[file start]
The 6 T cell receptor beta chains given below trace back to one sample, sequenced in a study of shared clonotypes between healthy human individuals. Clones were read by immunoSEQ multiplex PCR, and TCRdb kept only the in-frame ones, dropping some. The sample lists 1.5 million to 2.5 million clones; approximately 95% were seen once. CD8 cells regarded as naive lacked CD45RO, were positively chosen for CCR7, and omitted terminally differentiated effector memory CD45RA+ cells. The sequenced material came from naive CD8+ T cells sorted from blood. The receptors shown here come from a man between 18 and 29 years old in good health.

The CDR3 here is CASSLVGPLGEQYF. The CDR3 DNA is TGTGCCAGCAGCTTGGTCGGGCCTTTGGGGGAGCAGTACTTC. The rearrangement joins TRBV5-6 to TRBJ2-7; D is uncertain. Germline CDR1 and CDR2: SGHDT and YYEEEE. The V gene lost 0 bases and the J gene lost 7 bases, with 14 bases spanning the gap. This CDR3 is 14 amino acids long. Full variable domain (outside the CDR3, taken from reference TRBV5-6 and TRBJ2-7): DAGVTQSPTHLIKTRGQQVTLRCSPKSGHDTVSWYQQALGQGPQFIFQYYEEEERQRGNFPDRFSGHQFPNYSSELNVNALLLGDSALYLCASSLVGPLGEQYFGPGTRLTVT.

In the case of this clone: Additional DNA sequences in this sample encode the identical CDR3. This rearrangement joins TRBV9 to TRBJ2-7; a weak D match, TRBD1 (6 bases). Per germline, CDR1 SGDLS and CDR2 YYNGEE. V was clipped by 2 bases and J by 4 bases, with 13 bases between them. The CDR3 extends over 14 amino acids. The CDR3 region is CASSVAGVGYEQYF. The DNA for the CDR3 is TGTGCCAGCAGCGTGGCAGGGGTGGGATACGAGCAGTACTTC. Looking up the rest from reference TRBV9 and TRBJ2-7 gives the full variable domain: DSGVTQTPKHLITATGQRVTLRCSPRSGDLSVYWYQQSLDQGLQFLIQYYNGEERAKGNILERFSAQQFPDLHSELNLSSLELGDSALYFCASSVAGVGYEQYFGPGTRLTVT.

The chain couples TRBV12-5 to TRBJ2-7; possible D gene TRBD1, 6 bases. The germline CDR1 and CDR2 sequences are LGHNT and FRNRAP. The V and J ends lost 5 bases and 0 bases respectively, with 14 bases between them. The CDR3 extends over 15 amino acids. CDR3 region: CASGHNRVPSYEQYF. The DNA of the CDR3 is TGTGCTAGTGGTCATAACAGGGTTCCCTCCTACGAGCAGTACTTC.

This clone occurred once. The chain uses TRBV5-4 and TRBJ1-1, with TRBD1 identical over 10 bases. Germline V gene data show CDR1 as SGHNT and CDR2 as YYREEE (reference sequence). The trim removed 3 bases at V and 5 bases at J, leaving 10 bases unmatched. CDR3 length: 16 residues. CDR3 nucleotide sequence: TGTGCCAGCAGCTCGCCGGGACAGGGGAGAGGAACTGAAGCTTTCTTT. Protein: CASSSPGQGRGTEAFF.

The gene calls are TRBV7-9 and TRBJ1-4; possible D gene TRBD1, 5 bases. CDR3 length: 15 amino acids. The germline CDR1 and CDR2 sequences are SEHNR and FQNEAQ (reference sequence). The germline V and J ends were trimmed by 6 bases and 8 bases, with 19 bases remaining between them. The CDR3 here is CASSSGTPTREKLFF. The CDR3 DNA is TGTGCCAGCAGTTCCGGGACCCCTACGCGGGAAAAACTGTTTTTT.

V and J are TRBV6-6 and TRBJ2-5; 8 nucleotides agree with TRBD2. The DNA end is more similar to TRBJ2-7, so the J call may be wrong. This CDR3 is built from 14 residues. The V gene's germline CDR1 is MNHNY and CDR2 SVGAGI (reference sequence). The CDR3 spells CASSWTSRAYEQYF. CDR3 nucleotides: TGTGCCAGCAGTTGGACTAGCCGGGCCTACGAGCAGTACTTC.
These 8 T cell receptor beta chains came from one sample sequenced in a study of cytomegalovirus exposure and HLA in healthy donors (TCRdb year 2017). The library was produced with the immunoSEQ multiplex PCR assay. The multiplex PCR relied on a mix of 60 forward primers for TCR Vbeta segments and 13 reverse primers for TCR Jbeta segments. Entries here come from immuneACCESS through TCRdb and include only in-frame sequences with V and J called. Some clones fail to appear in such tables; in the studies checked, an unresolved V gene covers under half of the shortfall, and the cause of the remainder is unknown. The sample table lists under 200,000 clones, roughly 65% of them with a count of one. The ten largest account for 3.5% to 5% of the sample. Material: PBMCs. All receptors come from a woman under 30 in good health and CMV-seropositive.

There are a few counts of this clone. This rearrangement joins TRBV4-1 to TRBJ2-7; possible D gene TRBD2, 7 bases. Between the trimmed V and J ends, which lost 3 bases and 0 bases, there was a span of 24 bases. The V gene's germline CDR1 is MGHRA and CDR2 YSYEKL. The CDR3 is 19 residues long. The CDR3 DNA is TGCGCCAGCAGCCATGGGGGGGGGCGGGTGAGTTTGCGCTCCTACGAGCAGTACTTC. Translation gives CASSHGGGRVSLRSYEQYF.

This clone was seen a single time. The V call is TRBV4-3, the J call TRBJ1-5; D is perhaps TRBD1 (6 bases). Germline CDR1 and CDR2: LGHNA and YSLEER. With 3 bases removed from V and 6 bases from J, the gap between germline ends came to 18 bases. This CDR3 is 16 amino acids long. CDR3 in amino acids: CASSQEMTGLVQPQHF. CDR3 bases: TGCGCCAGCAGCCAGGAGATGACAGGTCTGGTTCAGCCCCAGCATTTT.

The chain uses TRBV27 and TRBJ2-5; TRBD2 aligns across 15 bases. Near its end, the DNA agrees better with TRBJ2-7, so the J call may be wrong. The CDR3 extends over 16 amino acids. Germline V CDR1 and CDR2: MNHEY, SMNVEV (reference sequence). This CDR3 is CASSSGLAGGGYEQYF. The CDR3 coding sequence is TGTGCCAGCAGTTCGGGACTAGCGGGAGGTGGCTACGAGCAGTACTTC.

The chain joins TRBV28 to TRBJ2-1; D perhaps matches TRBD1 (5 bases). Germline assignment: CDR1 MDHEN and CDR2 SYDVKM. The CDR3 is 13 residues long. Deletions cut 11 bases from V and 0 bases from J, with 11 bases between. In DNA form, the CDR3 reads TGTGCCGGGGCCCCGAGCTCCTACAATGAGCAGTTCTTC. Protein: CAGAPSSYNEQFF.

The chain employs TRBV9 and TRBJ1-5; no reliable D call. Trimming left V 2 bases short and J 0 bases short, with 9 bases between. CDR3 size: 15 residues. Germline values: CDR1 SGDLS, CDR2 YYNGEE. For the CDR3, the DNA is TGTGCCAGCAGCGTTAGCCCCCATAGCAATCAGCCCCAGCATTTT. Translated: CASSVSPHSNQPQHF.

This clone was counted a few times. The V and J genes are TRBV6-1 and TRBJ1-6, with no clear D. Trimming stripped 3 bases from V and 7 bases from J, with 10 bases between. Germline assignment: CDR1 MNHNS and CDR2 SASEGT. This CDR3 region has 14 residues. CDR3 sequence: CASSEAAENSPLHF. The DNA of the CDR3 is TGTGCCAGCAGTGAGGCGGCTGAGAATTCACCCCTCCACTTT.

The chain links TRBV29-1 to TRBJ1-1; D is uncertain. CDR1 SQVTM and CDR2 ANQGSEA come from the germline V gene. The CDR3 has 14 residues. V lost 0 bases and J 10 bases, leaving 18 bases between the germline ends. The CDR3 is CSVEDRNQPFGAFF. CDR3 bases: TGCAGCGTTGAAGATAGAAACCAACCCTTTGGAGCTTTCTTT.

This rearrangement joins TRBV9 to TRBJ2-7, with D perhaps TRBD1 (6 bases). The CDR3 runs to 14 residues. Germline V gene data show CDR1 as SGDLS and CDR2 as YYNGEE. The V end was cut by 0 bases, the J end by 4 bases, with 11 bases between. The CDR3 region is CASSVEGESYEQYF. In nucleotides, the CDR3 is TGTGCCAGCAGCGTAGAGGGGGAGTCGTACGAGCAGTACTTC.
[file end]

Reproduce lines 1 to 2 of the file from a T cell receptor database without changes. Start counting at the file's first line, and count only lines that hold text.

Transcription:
The 6 T cell receptor beta chains given below trace back to one sample, sequenced in a study of shared clonotypes between healthy human individuals. Clones were read by immunoSEQ multiplex PCR, and TCRdb kept only the in-frame ones, dropping some. The sample lists 1.5 million to 2.5 million clones; approximately 95% were seen once. CD8 cells regarded as naive lacked CD45RO, were positively chosen for CCR7, and omitted terminally differentiated effector memory CD45RA+ cells. The sequenced material came from naive CD8+ T cells sorted from blood. The receptors shown here come from a man between 18 and 29 years old in good health.

The CDR3 here is CASSLVGPLGEQYF. The CDR3 DNA is TGTGCCAGCAGCTTGGTCGGGCCTTTGGGGGAGCAGTACTTC. The rearrangement joins TRBV5-6 to TRBJ2-7; D is uncertain. Germline CDR1 and CDR2: SGHDT and YYEEEE. The V gene lost 0 bases and the J gene lost 7 bases, with 14 bases spanning the gap. This CDR3 is 14 amino acids long. Full variable domain (outside the CDR3, taken from reference TRBV5-6 and TRBJ2-7): DAGVTQSPTHLIKTRGQQVTLRCSPKSGHDTVSWYQQALGQGPQFIFQYYEEEERQRGNFPDRFSGHQFPNYSSELNVNALLLGDSALYLCASSLVGPLGEQYFGPGTRLTVT.